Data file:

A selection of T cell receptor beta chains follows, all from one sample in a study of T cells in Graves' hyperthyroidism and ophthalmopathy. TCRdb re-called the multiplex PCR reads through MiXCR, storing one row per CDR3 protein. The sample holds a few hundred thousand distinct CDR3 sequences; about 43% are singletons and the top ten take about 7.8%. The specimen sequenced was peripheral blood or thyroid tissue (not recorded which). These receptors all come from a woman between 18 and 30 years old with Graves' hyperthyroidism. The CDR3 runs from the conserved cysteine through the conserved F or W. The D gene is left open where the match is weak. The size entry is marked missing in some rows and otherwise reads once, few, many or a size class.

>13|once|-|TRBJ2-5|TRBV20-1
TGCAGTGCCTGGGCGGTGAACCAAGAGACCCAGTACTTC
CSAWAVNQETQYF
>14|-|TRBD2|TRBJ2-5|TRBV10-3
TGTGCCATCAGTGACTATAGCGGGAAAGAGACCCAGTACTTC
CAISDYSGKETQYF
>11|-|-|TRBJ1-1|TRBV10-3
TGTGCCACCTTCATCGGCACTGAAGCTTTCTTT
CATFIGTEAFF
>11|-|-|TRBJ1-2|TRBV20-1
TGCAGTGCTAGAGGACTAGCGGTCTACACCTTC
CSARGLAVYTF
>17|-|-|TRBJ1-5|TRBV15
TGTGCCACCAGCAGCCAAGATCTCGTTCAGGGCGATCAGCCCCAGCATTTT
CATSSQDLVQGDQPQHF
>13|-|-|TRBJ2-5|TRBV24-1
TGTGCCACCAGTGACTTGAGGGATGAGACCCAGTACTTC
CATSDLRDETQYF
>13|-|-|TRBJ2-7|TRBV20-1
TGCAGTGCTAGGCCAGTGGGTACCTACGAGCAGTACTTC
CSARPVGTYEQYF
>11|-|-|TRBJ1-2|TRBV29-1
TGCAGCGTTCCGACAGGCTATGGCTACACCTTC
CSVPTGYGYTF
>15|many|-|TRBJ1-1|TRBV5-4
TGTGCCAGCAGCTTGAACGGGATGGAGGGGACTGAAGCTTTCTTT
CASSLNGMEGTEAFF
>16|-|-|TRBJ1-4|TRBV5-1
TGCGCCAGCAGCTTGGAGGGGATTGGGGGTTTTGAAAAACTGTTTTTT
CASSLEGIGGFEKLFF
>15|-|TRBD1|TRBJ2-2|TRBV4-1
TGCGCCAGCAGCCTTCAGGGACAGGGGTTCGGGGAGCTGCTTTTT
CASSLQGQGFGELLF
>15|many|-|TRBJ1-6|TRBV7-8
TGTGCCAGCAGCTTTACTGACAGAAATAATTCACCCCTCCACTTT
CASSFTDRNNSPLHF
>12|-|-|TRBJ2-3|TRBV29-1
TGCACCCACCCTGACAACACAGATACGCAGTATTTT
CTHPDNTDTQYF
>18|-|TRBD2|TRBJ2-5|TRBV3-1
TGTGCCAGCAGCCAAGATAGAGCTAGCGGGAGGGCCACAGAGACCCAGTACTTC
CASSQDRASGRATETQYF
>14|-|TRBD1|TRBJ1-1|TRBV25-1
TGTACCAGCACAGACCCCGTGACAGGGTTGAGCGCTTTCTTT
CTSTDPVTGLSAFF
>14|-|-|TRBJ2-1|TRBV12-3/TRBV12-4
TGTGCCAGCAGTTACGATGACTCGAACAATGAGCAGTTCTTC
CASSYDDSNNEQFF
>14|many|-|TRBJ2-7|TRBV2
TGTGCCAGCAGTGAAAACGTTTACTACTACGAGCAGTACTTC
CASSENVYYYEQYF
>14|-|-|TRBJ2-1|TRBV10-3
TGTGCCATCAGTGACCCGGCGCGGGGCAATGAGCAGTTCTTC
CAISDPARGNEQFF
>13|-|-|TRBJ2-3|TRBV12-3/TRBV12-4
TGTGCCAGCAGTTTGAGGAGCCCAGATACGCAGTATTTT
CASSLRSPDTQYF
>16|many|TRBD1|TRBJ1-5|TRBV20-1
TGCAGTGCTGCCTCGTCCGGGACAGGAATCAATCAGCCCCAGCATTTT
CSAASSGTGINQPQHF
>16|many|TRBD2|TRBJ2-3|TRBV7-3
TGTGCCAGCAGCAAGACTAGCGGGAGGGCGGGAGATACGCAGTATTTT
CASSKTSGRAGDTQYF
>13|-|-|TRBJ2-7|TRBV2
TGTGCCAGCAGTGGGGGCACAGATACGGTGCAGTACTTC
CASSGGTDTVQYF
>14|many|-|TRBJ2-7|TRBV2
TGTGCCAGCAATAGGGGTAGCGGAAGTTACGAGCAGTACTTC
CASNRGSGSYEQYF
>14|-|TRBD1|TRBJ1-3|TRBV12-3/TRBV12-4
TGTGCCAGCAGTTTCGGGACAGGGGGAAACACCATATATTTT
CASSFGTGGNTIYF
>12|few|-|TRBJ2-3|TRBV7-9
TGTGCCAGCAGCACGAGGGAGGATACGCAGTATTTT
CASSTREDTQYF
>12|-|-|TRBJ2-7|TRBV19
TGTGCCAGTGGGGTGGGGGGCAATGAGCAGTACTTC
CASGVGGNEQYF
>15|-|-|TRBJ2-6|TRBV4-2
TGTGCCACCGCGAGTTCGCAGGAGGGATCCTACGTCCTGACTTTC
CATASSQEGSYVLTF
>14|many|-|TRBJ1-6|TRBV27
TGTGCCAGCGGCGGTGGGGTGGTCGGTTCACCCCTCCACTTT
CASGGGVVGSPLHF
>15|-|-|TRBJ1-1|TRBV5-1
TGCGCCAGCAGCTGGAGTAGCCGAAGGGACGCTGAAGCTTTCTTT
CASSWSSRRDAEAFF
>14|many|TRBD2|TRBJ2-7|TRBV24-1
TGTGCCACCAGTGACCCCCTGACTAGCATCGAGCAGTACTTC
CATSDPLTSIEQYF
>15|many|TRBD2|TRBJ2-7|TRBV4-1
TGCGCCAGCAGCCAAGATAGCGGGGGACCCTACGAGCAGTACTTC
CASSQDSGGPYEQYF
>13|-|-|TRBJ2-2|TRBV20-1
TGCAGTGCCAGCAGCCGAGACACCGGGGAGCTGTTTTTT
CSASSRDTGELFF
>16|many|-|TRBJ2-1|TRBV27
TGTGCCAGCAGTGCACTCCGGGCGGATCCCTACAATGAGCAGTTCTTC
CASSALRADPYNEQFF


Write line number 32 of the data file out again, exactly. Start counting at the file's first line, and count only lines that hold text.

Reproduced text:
>15|-|TRBD1|TRBJ2-2|TRBV4-1